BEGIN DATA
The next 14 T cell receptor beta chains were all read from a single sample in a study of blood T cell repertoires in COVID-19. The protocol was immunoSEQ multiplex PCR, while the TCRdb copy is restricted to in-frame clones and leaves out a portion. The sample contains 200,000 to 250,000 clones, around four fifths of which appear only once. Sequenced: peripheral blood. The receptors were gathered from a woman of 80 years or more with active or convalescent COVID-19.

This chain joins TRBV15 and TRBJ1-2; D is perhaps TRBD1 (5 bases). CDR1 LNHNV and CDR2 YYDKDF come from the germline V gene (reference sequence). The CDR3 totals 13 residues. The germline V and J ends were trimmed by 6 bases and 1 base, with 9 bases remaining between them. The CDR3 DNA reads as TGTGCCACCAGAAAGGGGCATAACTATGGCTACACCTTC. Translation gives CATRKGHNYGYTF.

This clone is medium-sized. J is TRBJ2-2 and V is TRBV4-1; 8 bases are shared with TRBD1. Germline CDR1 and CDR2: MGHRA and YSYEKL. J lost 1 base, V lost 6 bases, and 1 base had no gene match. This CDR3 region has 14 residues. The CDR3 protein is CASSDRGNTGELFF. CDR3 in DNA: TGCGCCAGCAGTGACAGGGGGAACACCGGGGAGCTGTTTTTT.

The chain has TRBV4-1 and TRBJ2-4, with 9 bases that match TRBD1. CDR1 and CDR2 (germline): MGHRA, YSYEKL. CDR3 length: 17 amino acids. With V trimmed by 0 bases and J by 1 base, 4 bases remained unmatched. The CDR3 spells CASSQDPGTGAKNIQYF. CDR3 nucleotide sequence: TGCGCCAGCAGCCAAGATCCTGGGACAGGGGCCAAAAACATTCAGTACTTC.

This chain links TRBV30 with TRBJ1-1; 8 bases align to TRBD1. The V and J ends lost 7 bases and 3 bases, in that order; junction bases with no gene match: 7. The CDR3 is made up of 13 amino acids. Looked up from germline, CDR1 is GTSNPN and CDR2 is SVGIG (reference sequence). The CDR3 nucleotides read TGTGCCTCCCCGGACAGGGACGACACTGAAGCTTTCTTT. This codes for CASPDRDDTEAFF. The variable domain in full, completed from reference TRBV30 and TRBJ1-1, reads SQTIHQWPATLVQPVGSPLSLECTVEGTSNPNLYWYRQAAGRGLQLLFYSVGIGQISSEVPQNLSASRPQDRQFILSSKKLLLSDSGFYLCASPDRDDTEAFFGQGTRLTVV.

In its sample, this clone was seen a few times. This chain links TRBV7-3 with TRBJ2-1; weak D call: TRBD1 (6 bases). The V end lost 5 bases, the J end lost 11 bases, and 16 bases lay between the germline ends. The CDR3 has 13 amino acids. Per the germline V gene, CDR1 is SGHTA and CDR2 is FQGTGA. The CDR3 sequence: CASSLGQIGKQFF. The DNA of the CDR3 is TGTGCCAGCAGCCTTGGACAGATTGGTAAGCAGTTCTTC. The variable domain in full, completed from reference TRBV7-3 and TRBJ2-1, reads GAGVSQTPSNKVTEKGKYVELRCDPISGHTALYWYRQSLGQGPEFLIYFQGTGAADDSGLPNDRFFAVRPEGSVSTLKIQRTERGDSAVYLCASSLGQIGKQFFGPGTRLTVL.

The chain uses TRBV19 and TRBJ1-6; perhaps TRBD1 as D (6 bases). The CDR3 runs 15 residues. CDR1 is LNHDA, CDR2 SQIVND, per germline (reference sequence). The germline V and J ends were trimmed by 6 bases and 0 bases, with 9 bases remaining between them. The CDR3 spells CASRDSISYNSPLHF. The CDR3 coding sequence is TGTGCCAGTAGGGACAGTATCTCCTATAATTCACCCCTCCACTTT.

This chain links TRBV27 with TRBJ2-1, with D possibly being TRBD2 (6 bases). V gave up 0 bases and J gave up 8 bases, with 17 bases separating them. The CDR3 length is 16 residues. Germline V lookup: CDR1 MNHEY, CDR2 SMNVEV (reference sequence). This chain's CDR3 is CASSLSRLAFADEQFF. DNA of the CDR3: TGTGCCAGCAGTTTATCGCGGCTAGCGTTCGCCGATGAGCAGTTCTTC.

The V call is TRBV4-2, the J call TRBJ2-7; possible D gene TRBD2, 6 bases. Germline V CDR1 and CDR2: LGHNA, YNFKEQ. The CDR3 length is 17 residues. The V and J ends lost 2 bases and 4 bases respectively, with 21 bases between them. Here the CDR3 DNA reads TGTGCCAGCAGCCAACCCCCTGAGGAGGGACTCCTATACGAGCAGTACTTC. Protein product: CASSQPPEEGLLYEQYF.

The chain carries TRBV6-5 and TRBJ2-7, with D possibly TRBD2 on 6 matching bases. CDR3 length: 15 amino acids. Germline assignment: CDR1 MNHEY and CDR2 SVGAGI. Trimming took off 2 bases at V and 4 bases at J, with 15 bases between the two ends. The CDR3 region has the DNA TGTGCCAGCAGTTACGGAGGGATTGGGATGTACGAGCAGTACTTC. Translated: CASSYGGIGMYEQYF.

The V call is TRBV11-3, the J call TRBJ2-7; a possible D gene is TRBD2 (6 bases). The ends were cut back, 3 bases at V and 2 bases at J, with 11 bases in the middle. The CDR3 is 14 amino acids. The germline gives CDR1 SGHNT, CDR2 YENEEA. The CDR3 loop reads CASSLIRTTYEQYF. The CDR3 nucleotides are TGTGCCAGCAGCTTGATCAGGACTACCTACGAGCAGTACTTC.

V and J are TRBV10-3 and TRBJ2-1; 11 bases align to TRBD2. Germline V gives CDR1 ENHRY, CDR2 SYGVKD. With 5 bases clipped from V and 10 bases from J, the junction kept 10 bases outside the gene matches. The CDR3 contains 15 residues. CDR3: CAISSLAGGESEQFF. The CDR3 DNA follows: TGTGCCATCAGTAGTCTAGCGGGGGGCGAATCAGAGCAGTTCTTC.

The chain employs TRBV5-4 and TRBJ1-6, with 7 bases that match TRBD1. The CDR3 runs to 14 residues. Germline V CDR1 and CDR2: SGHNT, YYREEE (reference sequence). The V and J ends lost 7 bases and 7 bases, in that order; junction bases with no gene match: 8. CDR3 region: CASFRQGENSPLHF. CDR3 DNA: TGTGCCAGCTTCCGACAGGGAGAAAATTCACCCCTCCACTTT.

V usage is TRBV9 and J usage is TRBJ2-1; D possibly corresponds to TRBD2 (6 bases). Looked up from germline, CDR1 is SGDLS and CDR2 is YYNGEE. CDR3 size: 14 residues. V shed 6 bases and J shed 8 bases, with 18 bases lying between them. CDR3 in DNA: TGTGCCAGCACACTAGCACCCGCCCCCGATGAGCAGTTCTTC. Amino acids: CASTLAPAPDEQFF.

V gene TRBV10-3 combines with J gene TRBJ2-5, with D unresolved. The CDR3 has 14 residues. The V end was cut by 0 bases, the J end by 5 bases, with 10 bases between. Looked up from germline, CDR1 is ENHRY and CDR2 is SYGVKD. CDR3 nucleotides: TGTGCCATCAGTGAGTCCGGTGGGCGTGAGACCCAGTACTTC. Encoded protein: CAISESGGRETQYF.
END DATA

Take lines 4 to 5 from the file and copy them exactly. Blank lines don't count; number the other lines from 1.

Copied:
The chain has TRBV4-1 and TRBJ2-4, with 9 bases that match TRBD1. CDR1 and CDR2 (germline): MGHRA, YSYEKL. CDR3 length: 17 amino acids. With V trimmed by 0 bases and J by 1 base, 4 bases remained unmatched. The CDR3 spells CASSQDPGTGAKNIQYF. CDR3 nucleotide sequence: TGCGCCAGCAGCCAAGATCCTGGGACAGGGGCCAAAAACATTCAGTACTTC.

This chain links TRBV30 with TRBJ1-1; 8 bases align to TRBD1. The V and J ends lost 7 bases and 3 bases, in that order; junction bases with no gene match: 7. The CDR3 is made up of 13 amino acids. Looked up from germline, CDR1 is GTSNPN and CDR2 is SVGIG (reference sequence). The CDR3 nucleotides read TGTGCCTCCCCGGACAGGGACGACACTGAAGCTTTCTTT. This codes for CASPDRDDTEAFF. The variable domain in full, completed from reference TRBV30 and TRBJ1-1, reads SQTIHQWPATLVQPVGSPLSLECTVEGTSNPNLYWYRQAAGRGLQLLFYSVGIGQISSEVPQNLSASRPQDRQFILSSKKLLLSDSGFYLCASPDRDDTEAFFGQGTRLTVV.